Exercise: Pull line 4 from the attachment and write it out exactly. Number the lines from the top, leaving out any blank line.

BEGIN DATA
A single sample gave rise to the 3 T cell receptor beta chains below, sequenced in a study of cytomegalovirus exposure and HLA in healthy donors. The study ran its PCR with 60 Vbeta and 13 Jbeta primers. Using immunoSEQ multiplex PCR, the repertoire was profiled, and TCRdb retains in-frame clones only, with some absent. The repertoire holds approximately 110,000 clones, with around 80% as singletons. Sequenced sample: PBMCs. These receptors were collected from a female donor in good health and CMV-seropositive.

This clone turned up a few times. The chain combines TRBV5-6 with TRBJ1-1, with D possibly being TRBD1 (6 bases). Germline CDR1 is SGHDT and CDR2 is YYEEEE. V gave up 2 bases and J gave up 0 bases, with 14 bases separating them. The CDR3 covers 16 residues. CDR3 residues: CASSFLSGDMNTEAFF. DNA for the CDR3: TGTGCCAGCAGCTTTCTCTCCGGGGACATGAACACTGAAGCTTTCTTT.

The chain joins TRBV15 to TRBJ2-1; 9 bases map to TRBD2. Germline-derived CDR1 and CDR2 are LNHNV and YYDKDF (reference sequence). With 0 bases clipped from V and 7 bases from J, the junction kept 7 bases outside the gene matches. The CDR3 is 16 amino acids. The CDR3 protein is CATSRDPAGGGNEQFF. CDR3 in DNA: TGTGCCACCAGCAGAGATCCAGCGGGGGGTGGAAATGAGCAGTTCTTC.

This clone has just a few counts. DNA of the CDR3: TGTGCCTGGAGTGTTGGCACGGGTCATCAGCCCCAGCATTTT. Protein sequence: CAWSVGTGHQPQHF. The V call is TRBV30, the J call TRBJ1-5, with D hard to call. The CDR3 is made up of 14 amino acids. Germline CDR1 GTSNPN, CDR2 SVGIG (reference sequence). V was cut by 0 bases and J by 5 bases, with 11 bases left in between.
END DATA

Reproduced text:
This clone has just a few counts. DNA of the CDR3: TGTGCCTGGAGTGTTGGCACGGGTCATCAGCCCCAGCATTTT. Protein sequence: CAWSVGTGHQPQHF. The V call is TRBV30, the J call TRBJ1-5, with D hard to call. The CDR3 is made up of 14 amino acids. Germline CDR1 GTSNPN, CDR2 SVGIG (reference sequence). V was cut by 0 bases and J by 5 bases, with 11 bases left in between.